Updated — Gov. Jay Nixon has released the details of the tax cut compromise negotiated with Sen. Will Kraus. The statement reads, in part:
The legislation that Sen. Kraus intends to put forward would provide a .25 percent reduction to the individual income tax rate effective only after the K-12 foundation formula is fully funded and only after $200 million in revenue growth. The legislation would provide an additional .25 percent reduction to the personal income tax rate effective after legislation is enacted to reduce low income housing tax credits to $110 million annually and historic preservation tax credits to $90 million annually.
JEFFERSON CITY, Mo. — While details have yet to be released, Sen. Will Kraus, R-Jackson County, told The Missouri Times today that after months of negotiations with Gov. Jay Nixon, he will be introducing a legislative package in the senate that reflects a compromise reached with the Democratic governor on tax cuts.
Nixon vetoed a tax cut bill last year, drawing the ire of House and Senate Republicans. Kraus, who sponsored tax cut legislation last year and this year, said that he was “extremely pleased,” that Nixon was been willing to work with his office.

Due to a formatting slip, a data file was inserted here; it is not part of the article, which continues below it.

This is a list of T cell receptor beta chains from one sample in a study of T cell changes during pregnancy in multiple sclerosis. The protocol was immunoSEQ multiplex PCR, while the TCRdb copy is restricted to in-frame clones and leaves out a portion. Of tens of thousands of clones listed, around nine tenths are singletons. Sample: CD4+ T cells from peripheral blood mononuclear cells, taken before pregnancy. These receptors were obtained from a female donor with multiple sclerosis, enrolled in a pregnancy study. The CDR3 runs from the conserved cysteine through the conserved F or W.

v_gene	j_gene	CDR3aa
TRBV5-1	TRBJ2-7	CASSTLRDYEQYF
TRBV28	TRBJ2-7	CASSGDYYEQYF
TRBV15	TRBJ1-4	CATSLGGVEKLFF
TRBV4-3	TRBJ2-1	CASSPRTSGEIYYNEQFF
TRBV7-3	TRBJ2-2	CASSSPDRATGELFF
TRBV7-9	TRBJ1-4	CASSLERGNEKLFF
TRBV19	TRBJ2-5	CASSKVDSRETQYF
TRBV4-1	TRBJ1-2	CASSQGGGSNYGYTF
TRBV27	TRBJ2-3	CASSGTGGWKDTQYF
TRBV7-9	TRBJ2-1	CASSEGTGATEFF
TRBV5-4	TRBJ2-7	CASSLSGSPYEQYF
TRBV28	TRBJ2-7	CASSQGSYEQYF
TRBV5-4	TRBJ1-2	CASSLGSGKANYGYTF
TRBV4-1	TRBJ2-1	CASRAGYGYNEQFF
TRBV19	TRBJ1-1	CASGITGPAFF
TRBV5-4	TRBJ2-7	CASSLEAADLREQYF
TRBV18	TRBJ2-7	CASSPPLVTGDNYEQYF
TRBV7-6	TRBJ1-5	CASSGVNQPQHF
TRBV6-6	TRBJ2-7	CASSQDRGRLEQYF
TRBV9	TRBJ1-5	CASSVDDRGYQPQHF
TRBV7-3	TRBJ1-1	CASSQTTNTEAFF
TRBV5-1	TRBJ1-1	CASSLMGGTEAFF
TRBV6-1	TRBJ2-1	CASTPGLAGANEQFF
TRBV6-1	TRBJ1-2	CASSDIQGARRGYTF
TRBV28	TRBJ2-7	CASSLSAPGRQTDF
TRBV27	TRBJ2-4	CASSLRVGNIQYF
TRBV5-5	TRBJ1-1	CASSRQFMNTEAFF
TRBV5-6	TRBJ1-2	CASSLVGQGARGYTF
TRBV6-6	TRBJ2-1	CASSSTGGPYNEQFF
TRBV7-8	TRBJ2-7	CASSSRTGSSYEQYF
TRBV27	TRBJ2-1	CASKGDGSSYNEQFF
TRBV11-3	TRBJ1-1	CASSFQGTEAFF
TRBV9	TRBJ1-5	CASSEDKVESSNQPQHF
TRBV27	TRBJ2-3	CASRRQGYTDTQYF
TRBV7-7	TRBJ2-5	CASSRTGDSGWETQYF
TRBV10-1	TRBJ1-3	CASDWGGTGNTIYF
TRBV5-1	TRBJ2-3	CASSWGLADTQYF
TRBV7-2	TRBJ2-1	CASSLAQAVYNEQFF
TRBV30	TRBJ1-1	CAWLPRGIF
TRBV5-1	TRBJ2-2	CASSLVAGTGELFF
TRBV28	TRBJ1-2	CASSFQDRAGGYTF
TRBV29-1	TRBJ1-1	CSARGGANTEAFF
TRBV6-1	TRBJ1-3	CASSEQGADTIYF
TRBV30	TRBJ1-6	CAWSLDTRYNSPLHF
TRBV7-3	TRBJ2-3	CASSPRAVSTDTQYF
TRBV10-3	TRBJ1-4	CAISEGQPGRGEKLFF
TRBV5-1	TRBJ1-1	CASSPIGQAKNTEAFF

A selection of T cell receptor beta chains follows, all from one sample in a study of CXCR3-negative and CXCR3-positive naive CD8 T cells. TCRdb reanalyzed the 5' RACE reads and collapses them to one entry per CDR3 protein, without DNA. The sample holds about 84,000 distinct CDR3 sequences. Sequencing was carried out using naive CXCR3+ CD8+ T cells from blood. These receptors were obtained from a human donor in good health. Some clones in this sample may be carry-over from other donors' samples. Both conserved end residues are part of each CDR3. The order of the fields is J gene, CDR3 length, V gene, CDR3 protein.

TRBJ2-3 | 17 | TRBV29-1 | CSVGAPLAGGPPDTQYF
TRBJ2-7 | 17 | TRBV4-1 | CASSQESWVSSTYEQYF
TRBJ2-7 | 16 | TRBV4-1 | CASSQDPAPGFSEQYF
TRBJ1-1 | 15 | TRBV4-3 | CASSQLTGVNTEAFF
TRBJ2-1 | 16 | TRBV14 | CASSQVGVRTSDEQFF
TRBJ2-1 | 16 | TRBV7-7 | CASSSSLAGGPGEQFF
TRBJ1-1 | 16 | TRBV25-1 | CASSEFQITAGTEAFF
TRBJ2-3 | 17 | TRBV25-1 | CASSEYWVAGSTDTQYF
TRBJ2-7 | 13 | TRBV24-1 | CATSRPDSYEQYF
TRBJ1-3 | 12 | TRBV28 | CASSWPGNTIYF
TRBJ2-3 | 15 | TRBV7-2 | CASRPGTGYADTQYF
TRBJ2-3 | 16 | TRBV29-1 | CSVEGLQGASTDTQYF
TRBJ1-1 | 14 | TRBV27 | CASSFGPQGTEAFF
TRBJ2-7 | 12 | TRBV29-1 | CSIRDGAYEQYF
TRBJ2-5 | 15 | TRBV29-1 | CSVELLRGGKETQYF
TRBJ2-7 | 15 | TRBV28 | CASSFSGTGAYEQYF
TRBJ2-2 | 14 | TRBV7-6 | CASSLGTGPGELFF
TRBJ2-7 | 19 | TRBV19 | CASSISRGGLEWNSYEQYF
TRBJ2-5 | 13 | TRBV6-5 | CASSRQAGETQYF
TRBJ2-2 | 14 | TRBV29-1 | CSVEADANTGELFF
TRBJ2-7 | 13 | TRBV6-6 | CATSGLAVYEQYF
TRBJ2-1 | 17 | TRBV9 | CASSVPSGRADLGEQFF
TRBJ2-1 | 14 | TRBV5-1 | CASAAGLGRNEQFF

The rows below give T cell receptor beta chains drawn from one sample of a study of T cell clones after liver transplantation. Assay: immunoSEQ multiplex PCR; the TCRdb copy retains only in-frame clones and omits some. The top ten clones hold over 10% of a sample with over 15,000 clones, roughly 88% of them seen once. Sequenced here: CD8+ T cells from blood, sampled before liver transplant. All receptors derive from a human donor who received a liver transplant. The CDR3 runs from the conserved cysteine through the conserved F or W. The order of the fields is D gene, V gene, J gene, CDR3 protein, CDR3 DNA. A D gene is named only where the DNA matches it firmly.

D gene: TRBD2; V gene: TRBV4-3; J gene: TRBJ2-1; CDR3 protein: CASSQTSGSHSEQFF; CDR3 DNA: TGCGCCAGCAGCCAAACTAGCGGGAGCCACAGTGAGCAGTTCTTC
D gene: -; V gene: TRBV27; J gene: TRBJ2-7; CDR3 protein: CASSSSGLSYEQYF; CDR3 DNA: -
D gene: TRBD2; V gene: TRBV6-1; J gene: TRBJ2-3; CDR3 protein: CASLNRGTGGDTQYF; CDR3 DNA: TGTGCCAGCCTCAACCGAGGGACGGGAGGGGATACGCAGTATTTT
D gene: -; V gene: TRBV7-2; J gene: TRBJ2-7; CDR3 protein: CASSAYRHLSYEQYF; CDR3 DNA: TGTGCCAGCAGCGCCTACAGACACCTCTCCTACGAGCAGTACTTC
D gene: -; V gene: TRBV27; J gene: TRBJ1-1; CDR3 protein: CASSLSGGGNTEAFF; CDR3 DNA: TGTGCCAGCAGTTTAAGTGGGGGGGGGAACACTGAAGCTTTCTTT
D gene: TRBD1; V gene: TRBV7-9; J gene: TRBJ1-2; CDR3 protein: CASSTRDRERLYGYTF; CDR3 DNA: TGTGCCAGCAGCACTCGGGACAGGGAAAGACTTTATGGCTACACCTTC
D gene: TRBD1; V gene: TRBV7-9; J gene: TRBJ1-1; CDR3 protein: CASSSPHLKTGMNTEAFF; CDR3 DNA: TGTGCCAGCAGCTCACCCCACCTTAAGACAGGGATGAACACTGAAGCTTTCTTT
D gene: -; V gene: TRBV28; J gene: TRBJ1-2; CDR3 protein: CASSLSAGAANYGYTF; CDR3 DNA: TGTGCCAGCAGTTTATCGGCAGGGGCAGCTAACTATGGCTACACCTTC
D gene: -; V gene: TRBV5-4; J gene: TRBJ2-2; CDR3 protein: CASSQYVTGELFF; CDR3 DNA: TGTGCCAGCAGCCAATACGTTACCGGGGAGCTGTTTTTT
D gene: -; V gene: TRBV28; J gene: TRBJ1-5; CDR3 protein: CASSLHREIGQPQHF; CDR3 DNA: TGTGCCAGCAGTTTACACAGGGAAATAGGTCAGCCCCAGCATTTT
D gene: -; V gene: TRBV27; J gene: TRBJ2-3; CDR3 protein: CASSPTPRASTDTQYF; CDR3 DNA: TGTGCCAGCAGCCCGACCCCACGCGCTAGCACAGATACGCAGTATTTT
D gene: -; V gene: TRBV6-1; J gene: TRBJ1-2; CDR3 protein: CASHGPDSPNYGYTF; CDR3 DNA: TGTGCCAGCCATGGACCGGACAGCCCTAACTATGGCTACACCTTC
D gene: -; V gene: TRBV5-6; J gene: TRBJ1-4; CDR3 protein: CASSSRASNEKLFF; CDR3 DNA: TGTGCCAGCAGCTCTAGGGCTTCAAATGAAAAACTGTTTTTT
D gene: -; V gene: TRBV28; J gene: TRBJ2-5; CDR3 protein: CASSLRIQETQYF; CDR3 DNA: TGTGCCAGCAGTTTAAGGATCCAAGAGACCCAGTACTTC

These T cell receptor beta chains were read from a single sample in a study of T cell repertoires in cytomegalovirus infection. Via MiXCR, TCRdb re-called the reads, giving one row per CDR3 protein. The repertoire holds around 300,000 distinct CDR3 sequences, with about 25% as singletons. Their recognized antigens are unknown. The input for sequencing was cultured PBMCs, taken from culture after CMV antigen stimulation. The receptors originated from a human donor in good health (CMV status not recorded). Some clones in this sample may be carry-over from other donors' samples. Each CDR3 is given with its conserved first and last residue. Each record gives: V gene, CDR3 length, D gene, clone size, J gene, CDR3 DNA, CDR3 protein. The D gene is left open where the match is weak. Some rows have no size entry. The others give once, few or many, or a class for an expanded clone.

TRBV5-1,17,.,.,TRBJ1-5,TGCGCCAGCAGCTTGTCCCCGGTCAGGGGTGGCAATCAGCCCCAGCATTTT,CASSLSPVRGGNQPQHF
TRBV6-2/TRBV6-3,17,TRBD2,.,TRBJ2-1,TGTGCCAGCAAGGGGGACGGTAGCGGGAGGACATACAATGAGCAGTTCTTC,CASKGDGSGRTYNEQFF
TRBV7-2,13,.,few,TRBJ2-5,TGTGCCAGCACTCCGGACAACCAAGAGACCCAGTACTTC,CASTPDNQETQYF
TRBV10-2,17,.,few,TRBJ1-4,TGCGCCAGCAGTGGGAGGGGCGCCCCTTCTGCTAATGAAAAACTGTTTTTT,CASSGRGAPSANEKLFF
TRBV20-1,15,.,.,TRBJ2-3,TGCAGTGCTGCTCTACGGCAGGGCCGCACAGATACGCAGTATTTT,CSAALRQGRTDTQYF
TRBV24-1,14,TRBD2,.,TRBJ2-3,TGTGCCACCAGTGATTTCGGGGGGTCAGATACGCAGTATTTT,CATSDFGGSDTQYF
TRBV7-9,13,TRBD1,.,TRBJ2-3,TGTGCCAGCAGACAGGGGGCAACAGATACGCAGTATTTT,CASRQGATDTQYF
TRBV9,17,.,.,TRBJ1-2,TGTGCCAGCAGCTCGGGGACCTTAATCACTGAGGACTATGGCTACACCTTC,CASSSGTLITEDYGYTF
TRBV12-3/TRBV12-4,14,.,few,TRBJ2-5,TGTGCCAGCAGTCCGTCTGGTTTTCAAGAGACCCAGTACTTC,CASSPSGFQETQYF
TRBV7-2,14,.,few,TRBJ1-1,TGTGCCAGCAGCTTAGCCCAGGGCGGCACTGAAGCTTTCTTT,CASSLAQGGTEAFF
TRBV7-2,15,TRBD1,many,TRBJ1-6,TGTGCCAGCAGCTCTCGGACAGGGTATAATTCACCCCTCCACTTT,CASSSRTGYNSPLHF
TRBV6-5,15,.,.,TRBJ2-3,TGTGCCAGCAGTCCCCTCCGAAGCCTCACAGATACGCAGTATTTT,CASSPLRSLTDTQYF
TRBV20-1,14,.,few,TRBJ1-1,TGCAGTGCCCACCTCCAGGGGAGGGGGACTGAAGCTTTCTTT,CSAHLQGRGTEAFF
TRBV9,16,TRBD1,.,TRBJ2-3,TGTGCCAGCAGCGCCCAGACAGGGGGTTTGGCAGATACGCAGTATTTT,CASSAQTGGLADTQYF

“There have been a lot of discussions between myself, the Governor and the Governor’s staff,” Kraus said. “And we now have a deal that, if my senate colleagues and members of the House can agree with, he will sign into law.”
Kraus declined to indicate specific measures in the bill, saying he had yet to show the language to his fellow senators or receive feedback from the caucus as a whole. But Nixon told reporters at a Missouri Press Association event today that he had certain demands for any tax cut package. Among them, Nixon indicated he would sign an income tax cut of up to one-half of a percentage point if the measure included full funding for the foundation formula and reform of some of the state’s most expensive tax credit programs. Nixon also said any deal should be contingent on at least $200 million annually in tax revenue growth.
Kraus declined to confirm or deny if any of these demands were met in his package, but hinted that at least some of the Governor’s demands would likely be met.
“I can’t release the details without hearing from my fellow senators first and foremost,” Kraus said. “But I can say that this is something he has told me he will sign if it gets to his desk.”
Kraus said he was hoping to be able to introduce the language sometime early next week and that it would likely come as an amendment to SB509, an income tax bill that he is sponsoring.
Collin Reischman was the Managing Editor for The Missouri Times, and a graduate of Webster University with a Bachelor of Arts in Journalism.